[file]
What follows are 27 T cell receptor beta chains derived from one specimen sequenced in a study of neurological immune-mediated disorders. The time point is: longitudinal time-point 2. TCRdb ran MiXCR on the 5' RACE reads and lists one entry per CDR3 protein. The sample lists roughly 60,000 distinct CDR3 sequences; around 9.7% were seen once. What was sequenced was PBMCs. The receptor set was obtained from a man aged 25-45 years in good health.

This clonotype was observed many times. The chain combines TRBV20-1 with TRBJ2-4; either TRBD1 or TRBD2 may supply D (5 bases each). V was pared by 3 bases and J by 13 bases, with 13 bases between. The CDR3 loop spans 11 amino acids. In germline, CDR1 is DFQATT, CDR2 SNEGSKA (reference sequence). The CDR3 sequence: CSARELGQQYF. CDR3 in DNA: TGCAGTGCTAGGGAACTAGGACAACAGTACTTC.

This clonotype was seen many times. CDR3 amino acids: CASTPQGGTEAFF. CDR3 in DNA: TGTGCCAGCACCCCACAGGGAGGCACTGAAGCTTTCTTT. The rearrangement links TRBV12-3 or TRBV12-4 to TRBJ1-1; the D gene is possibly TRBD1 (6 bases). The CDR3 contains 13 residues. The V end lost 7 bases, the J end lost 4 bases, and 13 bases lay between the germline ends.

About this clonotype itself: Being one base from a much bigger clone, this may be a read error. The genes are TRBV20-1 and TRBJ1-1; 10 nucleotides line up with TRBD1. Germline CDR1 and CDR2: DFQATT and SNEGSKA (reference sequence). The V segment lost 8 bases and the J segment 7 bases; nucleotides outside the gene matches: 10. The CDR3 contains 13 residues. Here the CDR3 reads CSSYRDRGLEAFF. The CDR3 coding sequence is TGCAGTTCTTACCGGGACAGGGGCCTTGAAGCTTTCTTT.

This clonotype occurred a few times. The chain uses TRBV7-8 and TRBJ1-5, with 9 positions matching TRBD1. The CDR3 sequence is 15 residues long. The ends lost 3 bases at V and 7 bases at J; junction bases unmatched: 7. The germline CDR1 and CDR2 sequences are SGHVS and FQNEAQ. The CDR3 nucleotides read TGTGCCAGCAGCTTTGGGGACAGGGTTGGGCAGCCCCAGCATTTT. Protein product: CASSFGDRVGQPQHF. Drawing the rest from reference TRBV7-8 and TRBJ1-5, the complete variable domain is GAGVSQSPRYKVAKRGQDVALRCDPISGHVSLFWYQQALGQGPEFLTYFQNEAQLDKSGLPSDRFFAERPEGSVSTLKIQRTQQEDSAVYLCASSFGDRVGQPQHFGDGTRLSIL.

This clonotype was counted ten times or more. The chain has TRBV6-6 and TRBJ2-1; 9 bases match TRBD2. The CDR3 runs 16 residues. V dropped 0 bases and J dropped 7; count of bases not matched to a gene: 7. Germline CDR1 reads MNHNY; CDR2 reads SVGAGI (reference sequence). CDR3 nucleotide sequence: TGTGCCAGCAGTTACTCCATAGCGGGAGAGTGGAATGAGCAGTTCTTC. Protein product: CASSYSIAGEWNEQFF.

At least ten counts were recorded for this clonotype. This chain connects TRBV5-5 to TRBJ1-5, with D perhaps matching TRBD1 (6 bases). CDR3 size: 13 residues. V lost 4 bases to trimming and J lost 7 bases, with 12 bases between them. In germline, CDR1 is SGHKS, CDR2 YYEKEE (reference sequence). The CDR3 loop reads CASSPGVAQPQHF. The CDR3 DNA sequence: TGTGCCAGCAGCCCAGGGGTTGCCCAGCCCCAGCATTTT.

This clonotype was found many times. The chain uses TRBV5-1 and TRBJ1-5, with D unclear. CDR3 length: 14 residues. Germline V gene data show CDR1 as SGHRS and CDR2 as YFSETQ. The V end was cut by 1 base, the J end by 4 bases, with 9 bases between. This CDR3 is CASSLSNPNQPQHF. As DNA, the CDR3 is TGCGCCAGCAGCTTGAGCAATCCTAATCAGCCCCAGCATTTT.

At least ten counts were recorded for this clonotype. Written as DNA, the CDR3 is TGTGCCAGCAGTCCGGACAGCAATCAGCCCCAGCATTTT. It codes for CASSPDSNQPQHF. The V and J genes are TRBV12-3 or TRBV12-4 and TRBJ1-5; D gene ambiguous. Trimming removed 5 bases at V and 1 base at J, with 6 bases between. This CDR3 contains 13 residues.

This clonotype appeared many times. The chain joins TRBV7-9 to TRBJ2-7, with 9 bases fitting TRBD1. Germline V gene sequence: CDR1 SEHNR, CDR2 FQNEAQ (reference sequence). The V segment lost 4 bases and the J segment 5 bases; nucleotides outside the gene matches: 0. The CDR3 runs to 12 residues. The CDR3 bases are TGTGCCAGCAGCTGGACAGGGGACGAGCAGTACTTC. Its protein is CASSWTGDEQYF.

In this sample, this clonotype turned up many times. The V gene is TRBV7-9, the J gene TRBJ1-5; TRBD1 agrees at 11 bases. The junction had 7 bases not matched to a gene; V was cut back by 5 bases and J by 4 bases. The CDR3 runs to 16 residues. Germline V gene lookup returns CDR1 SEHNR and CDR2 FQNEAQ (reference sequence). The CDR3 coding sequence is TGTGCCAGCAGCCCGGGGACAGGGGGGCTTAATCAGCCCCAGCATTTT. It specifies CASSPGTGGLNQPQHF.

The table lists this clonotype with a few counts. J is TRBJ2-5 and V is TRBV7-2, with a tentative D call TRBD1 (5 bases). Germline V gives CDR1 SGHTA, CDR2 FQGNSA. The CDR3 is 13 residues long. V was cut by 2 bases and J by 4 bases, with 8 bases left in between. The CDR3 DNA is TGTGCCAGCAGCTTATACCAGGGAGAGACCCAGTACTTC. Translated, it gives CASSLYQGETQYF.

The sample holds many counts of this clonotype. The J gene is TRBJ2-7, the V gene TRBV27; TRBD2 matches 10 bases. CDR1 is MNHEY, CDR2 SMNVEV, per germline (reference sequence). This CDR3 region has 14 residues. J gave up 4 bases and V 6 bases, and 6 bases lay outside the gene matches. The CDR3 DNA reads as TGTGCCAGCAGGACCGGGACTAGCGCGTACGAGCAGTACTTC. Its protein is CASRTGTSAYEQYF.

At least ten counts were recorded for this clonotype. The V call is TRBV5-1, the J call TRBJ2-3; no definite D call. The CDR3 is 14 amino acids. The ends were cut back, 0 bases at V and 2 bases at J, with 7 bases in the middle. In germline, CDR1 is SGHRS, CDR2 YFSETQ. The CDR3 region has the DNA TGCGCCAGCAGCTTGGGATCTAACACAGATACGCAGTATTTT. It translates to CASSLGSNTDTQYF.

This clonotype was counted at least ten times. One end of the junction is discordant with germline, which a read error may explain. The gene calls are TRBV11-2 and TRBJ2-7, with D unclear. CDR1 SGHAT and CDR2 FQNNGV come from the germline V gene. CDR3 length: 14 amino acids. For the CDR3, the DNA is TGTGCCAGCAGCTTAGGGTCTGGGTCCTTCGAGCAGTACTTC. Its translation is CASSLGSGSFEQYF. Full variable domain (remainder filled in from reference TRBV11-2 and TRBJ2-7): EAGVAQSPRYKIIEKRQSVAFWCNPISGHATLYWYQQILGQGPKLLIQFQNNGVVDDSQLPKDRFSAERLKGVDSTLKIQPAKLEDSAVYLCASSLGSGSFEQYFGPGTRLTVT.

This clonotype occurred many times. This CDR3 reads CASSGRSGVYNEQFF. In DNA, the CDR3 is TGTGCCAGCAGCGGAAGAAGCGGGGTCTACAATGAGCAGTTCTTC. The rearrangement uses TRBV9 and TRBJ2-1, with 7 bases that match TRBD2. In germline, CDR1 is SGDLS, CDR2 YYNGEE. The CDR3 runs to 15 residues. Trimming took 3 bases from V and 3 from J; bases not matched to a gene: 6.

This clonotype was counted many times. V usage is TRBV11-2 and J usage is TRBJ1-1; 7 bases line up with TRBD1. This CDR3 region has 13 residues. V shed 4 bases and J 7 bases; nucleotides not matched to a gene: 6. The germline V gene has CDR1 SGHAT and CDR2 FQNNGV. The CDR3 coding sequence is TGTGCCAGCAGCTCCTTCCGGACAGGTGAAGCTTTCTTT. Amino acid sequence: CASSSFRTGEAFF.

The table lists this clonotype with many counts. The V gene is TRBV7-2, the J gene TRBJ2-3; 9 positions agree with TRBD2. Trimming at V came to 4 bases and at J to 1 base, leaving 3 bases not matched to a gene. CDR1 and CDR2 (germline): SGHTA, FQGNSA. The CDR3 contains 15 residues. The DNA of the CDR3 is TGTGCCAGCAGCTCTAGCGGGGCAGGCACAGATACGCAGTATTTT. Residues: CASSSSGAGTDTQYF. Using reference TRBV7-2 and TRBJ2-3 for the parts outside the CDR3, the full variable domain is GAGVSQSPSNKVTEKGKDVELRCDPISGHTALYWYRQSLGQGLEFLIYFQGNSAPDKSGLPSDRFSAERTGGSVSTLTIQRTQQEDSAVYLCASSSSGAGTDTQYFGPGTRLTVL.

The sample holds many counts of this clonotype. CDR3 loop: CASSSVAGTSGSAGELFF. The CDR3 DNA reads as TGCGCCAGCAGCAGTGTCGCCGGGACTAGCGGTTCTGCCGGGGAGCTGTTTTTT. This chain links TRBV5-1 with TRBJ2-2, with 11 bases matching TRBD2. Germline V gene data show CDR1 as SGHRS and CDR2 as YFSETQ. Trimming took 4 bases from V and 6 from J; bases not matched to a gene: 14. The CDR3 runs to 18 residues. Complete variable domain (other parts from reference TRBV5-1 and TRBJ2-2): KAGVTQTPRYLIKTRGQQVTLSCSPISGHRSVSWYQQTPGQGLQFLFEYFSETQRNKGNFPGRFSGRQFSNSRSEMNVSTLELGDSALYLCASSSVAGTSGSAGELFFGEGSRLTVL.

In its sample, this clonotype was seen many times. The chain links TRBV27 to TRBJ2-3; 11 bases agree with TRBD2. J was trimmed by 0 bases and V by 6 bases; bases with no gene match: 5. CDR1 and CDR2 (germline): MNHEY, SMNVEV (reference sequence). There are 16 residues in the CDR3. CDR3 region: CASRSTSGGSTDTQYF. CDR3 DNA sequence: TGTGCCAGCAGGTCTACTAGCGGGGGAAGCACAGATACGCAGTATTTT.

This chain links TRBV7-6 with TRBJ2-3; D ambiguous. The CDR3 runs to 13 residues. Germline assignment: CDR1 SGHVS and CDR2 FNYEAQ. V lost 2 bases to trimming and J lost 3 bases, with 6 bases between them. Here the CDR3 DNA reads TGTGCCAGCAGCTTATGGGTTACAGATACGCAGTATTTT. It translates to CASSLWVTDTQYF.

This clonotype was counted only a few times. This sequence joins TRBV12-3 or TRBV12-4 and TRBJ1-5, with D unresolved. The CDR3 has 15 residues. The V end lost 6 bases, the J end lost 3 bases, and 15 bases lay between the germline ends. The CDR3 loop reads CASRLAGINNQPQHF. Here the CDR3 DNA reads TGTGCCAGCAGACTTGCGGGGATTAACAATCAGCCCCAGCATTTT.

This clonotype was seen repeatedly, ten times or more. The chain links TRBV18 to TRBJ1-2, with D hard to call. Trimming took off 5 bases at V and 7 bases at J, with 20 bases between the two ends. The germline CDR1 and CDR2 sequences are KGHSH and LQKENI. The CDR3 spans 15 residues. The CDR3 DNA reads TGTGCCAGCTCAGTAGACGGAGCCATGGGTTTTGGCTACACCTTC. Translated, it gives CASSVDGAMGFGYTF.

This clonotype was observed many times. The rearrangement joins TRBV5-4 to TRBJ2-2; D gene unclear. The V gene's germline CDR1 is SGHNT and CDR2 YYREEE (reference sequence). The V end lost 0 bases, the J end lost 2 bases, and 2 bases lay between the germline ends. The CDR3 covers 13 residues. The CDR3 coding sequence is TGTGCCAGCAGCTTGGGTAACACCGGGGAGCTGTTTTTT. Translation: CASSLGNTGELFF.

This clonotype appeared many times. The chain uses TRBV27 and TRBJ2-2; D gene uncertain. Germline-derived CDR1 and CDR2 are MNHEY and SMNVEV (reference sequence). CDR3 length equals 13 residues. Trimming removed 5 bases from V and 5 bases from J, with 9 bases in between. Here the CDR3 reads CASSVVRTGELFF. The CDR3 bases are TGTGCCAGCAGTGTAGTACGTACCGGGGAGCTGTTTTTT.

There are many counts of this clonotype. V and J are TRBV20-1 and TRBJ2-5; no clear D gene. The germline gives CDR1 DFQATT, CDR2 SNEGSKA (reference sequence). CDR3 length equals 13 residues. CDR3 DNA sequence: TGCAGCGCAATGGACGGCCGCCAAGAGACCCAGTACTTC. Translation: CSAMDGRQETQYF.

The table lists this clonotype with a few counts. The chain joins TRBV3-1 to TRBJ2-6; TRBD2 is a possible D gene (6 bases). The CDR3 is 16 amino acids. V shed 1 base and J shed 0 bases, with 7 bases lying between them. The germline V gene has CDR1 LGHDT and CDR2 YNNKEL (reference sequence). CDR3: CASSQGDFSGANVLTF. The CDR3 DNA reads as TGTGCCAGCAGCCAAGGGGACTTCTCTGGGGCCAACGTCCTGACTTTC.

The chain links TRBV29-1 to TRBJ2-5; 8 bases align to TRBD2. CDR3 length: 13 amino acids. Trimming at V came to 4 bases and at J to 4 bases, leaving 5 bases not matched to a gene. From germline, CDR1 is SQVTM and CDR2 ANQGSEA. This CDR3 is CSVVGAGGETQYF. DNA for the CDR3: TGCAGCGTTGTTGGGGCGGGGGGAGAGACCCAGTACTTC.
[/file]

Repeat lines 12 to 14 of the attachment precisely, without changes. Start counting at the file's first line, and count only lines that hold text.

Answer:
The table lists this clonotype with a few counts. J is TRBJ2-5 and V is TRBV7-2, with a tentative D call TRBD1 (5 bases). Germline V gives CDR1 SGHTA, CDR2 FQGNSA. The CDR3 is 13 residues long. V was cut by 2 bases and J by 4 bases, with 8 bases left in between. The CDR3 DNA is TGTGCCAGCAGCTTATACCAGGGAGAGACCCAGTACTTC. Translated, it gives CASSLYQGETQYF.

The sample holds many counts of this clonotype. The J gene is TRBJ2-7, the V gene TRBV27; TRBD2 matches 10 bases. CDR1 is MNHEY, CDR2 SMNVEV, per germline (reference sequence). This CDR3 region has 14 residues. J gave up 4 bases and V 6 bases, and 6 bases lay outside the gene matches. The CDR3 DNA reads as TGTGCCAGCAGGACCGGGACTAGCGCGTACGAGCAGTACTTC. Its protein is CASRTGTSAYEQYF.

At least ten counts were recorded for this clonotype. The V call is TRBV5-1, the J call TRBJ2-3; no definite D call. The CDR3 is 14 amino acids. The ends were cut back, 0 bases at V and 2 bases at J, with 7 bases in the middle. In germline, CDR1 is SGHRS, CDR2 YFSETQ. The CDR3 region has the DNA TGCGCCAGCAGCTTGGGATCTAACACAGATACGCAGTATTTT. It translates to CASSLGSNTDTQYF.